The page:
Care Notes

Prefers protected, shady spots with well-drained, amended soil. Water well after planting maintain 1” of water once a week the first year. Prune in spring immediately after flowering to control size, and remove stray shoots or damaged limbs anytime. Fertilize in early spring, mid-summer and fall with an acidic fertilizer. Follow label instructions. Mulch 2″ to suppress weeds, retain moisture and protect against extremes of soil temperature. Wrap in burlap or spray with Wilt-stop to protect from winter desiccation.

Planting For Success

We want your new plants to look as amazing at home as they do in our garden centers! And we know the level of care taken when planting can make all the difference. Follow Angelo's six easy steps for best results and performance.

Time to dig in

(Jeannie Phan For The Washington Post)

Gardening is a year-round treat, but the arrival of spring is special, because it’s the moment when both the gardener and all the plants in the yard are bursting with excitement.

The next six weeks or so mark not only the time when we launch the growing season, but also the period when plants are at their most vulnerable. Fresh growth is tender and can be damaged by the wild swings in weather in March and April. In the Mid-Atlantic (and many other parts of the country), Mother Nature can give us an 80-degree blast followed by a freeze and a punishing hailstorm. There isn’t much you can do about hail damage, but there are measures you can take to help the garden survive the weather roller coaster. They also give you a chance to get outside to greet and enjoy the spring.

You will have to get fresh supplies of plants, soil mixes, fertilizers and tools. This might be a concern in the time of coronavirus restrictions, but many garden centers, hardware stores and feed stores operate outdoors for the most part. And, of course, there’s that bazaar known as the Internet.

The gardener's guide to Lenten rose

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The gardener's guide to azaleas

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Cleanup and bed preparation

In beds free of permanent plantings, such as the vegetable garden and annual flower beds, the tasks are straightforward. The first job is to remove weeds. Forget the impending dandelions and violets I’m talking about established winter weeds, whose roots now go deep, with such interlopers as henbit, chickweed, bittercress and ground ivy. You rarely need herbicides for this the weeds will lift quite easily between your fingers in the rich, moist soil of the veggie patch. They will also surrender to a weeding knife or a sharp, long-handled hoe. Get to them before they go to seed.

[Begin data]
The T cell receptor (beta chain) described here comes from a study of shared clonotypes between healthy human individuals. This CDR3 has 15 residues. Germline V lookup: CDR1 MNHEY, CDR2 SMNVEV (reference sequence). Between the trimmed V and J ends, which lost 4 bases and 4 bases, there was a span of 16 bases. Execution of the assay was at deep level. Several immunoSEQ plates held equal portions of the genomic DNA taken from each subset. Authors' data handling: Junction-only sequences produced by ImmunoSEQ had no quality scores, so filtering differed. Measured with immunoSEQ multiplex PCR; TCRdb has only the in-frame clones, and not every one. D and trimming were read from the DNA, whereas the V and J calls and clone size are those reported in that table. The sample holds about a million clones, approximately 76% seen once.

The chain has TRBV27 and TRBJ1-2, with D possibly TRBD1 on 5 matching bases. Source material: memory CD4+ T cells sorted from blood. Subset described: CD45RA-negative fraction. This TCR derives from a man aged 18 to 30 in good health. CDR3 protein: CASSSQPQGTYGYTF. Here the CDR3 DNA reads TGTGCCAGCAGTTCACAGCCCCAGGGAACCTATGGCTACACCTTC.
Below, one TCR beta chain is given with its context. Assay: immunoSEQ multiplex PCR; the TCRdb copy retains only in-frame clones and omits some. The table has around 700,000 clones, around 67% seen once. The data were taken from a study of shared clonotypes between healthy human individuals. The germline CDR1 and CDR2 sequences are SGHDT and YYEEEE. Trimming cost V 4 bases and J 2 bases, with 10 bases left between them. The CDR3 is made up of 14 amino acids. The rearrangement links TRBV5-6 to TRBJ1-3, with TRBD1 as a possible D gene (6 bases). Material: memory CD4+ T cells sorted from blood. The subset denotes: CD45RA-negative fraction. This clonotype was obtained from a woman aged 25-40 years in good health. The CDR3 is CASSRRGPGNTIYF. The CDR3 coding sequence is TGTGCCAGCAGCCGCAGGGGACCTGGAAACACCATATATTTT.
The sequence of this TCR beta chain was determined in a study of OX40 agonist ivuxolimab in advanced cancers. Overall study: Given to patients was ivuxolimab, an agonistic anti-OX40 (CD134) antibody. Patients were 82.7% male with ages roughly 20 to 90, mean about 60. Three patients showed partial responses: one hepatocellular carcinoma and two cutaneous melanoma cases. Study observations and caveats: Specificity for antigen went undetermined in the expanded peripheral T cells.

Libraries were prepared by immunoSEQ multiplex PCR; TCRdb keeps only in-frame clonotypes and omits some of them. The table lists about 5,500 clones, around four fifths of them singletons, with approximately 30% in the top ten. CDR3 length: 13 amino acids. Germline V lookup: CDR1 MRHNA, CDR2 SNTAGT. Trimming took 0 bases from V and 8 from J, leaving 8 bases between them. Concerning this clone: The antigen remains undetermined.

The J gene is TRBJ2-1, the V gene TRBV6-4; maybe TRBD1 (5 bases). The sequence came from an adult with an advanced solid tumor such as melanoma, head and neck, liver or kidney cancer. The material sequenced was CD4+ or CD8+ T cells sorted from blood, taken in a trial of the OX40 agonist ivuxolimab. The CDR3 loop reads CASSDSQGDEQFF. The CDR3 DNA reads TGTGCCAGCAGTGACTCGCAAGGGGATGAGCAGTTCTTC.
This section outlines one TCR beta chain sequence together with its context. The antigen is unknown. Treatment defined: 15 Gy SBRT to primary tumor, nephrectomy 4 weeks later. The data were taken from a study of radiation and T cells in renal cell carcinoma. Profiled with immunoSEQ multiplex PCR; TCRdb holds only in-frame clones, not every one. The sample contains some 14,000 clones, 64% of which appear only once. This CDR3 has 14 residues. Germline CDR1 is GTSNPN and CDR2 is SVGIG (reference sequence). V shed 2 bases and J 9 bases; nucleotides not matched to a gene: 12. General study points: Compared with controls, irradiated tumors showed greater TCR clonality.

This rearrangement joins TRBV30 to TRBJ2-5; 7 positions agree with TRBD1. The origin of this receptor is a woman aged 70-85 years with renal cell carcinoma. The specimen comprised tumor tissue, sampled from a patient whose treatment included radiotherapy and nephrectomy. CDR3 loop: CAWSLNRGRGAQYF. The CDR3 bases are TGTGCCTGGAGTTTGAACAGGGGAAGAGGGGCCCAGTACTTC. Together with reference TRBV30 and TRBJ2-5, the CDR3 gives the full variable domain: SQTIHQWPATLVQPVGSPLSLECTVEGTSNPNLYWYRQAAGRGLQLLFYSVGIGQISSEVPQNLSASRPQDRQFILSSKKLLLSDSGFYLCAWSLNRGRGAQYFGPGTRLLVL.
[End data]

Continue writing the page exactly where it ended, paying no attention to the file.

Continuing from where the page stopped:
Weed seeds will germinate any time the soil is disturbed, so weeding is not an annual event it is a way of life. By sowing desired seeds in a straight row, you can more easily spot the gate-crashing weed seedlings for rapid removal.

All the dead carrots, kale stalks and other lingering detritus of last season should also be removed as you work the soil.

The soil will be compacted by snow and rain, and it will need fluffing up. The easy way to do this is with a three-pronged cultivator, though I prefer to turn the bed with a garden fork, which gets deeper. After scuffing up the soil, add a layer of fresh material to the bed and work it in. You can use your own screened compost or bags of soil amendments. I like to use purchased composted leaf mold and aged manure, which, in my experience, are reliably free of weed seeds. Water the newly prepared bed and wait a few days for the soil to settle before seeding and planting.

In permanent plant beds, the cleanup needs a more delicate touch. When removing weeds, take care not to damage the emerging growth of bulbs and perennials. Hand-pulling is a good option, or use a small, sharp knife to get into tight spots.

Remove any accumulated winter-blown leaf litter from under bushes and hedges, and cut back any remaining dead stalks of last year’s perennials and grasses, again being careful around emerging shoots. The soil will benefit from a little cultivation and a top dressing of compost or leaf mold, which is then scratched into the soil. These beds also should be mulched.

Frost protection

Once trees and shrubs have broken into flower and leaf growth, they are prone to cold damage, because the tissues are soft and tender. It pays to keep an eye on nighttime temperatures into early May. If a frost or near-frost is predicted, you can cover certain plants for protection. The Hortensia hydrangeas are a good candidate for this, as are Japanese maples. The blossoms of strawberries and blueberries should be covered against freezing, as well as those of apples, peaches and persimmons if the trees are small enough to wrap.

Seedlings of veggies, herbs and annuals should be covered on such nights.

If you don’t have horticultural row fabric, you could use a light sheet. The challenge is ensuring the covering won’t blow off (clothes pins are handy), and don’t use anything that will crush small plants.

Seeding and hardening off

We start young plants in two ways: either by seeding directly into the garden or planting small transplants that are a few weeks old. Some seeds can go directly into the ground now, including peas, radishes, carrots, nasturtium and lettuce, but wait until the soil has warmed, until at least early May in the Mid-Atlantic, for sowing (or transplanting) warm-season vegetables and summer annuals.